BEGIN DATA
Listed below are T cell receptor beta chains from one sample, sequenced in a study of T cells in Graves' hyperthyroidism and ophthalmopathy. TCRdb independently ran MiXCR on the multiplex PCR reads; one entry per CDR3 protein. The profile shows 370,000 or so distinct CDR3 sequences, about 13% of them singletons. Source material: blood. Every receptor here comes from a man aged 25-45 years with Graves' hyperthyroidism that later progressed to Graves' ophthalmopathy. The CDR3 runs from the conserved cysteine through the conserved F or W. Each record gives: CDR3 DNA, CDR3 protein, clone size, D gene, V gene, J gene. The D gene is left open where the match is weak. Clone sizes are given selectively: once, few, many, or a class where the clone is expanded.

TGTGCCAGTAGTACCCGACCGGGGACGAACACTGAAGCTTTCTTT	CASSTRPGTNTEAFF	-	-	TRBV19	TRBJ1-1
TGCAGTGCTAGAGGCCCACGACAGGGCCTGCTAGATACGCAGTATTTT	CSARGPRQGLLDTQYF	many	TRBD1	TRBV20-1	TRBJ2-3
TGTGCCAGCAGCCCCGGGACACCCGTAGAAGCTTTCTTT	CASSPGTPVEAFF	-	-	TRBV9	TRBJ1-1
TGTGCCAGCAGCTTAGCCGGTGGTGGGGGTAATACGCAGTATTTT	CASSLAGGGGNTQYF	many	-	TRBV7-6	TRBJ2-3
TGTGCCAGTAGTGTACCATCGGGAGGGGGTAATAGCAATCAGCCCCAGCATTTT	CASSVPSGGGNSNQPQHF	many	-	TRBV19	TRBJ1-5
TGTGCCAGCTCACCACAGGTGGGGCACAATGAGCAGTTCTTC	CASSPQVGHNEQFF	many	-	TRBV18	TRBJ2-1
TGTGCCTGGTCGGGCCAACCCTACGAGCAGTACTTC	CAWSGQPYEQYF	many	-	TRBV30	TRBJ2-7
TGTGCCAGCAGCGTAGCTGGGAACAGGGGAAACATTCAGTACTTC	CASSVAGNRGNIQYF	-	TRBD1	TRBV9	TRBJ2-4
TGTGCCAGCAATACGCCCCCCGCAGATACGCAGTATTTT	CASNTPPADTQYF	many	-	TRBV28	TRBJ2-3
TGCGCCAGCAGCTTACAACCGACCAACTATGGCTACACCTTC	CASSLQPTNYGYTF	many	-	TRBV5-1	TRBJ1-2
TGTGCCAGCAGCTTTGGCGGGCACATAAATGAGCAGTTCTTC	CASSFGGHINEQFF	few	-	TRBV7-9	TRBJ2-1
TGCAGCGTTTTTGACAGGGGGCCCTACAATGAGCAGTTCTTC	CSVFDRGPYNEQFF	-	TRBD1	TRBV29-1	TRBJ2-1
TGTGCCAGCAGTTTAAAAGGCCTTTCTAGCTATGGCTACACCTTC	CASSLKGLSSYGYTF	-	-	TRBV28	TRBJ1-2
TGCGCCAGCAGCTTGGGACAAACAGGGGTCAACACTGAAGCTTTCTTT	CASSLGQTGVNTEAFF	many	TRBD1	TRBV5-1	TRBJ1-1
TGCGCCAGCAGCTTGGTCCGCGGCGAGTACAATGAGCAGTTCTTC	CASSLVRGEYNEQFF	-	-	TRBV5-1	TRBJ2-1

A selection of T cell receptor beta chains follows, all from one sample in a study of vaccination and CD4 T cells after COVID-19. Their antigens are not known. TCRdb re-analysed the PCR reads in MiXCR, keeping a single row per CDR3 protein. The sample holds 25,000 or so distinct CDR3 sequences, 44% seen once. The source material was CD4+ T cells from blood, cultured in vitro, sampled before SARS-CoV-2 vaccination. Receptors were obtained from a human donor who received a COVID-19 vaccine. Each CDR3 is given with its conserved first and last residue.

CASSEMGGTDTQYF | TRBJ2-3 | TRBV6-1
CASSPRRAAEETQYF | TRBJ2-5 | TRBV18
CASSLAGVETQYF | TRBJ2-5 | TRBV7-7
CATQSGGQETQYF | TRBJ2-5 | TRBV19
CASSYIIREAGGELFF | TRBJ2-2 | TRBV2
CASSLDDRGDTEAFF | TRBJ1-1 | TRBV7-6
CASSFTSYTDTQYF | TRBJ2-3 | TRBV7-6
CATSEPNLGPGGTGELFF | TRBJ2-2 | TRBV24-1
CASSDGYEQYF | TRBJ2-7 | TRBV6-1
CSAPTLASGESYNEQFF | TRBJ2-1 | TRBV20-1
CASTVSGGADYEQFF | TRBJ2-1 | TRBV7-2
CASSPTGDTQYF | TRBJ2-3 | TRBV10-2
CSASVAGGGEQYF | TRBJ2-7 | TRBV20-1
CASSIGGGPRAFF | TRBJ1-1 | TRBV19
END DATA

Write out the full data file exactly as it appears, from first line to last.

Listed below are T cell receptor beta chains from one sample, sequenced in a study of T cells in Graves' hyperthyroidism and ophthalmopathy. TCRdb independently ran MiXCR on the multiplex PCR reads; one entry per CDR3 protein. The profile shows 370,000 or so distinct CDR3 sequences, about 13% of them singletons. Source material: blood. Every receptor here comes from a man aged 25-45 years with Graves' hyperthyroidism that later progressed to Graves' ophthalmopathy. The CDR3 runs from the conserved cysteine through the conserved F or W. Each record gives: CDR3 DNA, CDR3 protein, clone size, D gene, V gene, J gene. The D gene is left open where the match is weak. Clone sizes are given selectively: once, few, many, or a class where the clone is expanded.

TGTGCCAGTAGTACCCGACCGGGGACGAACACTGAAGCTTTCTTT	CASSTRPGTNTEAFF	-	-	TRBV19	TRBJ1-1
TGCAGTGCTAGAGGCCCACGACAGGGCCTGCTAGATACGCAGTATTTT	CSARGPRQGLLDTQYF	many	TRBD1	TRBV20-1	TRBJ2-3
TGTGCCAGCAGCCCCGGGACACCCGTAGAAGCTTTCTTT	CASSPGTPVEAFF	-	-	TRBV9	TRBJ1-1
TGTGCCAGCAGCTTAGCCGGTGGTGGGGGTAATACGCAGTATTTT	CASSLAGGGGNTQYF	many	-	TRBV7-6	TRBJ2-3
TGTGCCAGTAGTGTACCATCGGGAGGGGGTAATAGCAATCAGCCCCAGCATTTT	CASSVPSGGGNSNQPQHF	many	-	TRBV19	TRBJ1-5
TGTGCCAGCTCACCACAGGTGGGGCACAATGAGCAGTTCTTC	CASSPQVGHNEQFF	many	-	TRBV18	TRBJ2-1
TGTGCCTGGTCGGGCCAACCCTACGAGCAGTACTTC	CAWSGQPYEQYF	many	-	TRBV30	TRBJ2-7
TGTGCCAGCAGCGTAGCTGGGAACAGGGGAAACATTCAGTACTTC	CASSVAGNRGNIQYF	-	TRBD1	TRBV9	TRBJ2-4
TGTGCCAGCAATACGCCCCCCGCAGATACGCAGTATTTT	CASNTPPADTQYF	many	-	TRBV28	TRBJ2-3
TGCGCCAGCAGCTTACAACCGACCAACTATGGCTACACCTTC	CASSLQPTNYGYTF	many	-	TRBV5-1	TRBJ1-2
TGTGCCAGCAGCTTTGGCGGGCACATAAATGAGCAGTTCTTC	CASSFGGHINEQFF	few	-	TRBV7-9	TRBJ2-1
TGCAGCGTTTTTGACAGGGGGCCCTACAATGAGCAGTTCTTC	CSVFDRGPYNEQFF	-	TRBD1	TRBV29-1	TRBJ2-1
TGTGCCAGCAGTTTAAAAGGCCTTTCTAGCTATGGCTACACCTTC	CASSLKGLSSYGYTF	-	-	TRBV28	TRBJ1-2
TGCGCCAGCAGCTTGGGACAAACAGGGGTCAACACTGAAGCTTTCTTT	CASSLGQTGVNTEAFF	many	TRBD1	TRBV5-1	TRBJ1-1
TGCGCCAGCAGCTTGGTCCGCGGCGAGTACAATGAGCAGTTCTTC	CASSLVRGEYNEQFF	-	-	TRBV5-1	TRBJ2-1

A selection of T cell receptor beta chains follows, all from one sample in a study of vaccination and CD4 T cells after COVID-19. Their antigens are not known. TCRdb re-analysed the PCR reads in MiXCR, keeping a single row per CDR3 protein. The sample holds 25,000 or so distinct CDR3 sequences, 44% seen once. The source material was CD4+ T cells from blood, cultured in vitro, sampled before SARS-CoV-2 vaccination. Receptors were obtained from a human donor who received a COVID-19 vaccine. Each CDR3 is given with its conserved first and last residue.

CASSEMGGTDTQYF | TRBJ2-3 | TRBV6-1
CASSPRRAAEETQYF | TRBJ2-5 | TRBV18
CASSLAGVETQYF | TRBJ2-5 | TRBV7-7
CATQSGGQETQYF | TRBJ2-5 | TRBV19
CASSYIIREAGGELFF | TRBJ2-2 | TRBV2
CASSLDDRGDTEAFF | TRBJ1-1 | TRBV7-6
CASSFTSYTDTQYF | TRBJ2-3 | TRBV7-6
CATSEPNLGPGGTGELFF | TRBJ2-2 | TRBV24-1
CASSDGYEQYF | TRBJ2-7 | TRBV6-1
CSAPTLASGESYNEQFF | TRBJ2-1 | TRBV20-1
CASTVSGGADYEQFF | TRBJ2-1 | TRBV7-2
CASSPTGDTQYF | TRBJ2-3 | TRBV10-2
CSASVAGGGEQYF | TRBJ2-7 | TRBV20-1
CASSIGGGPRAFF | TRBJ1-1 | TRBV19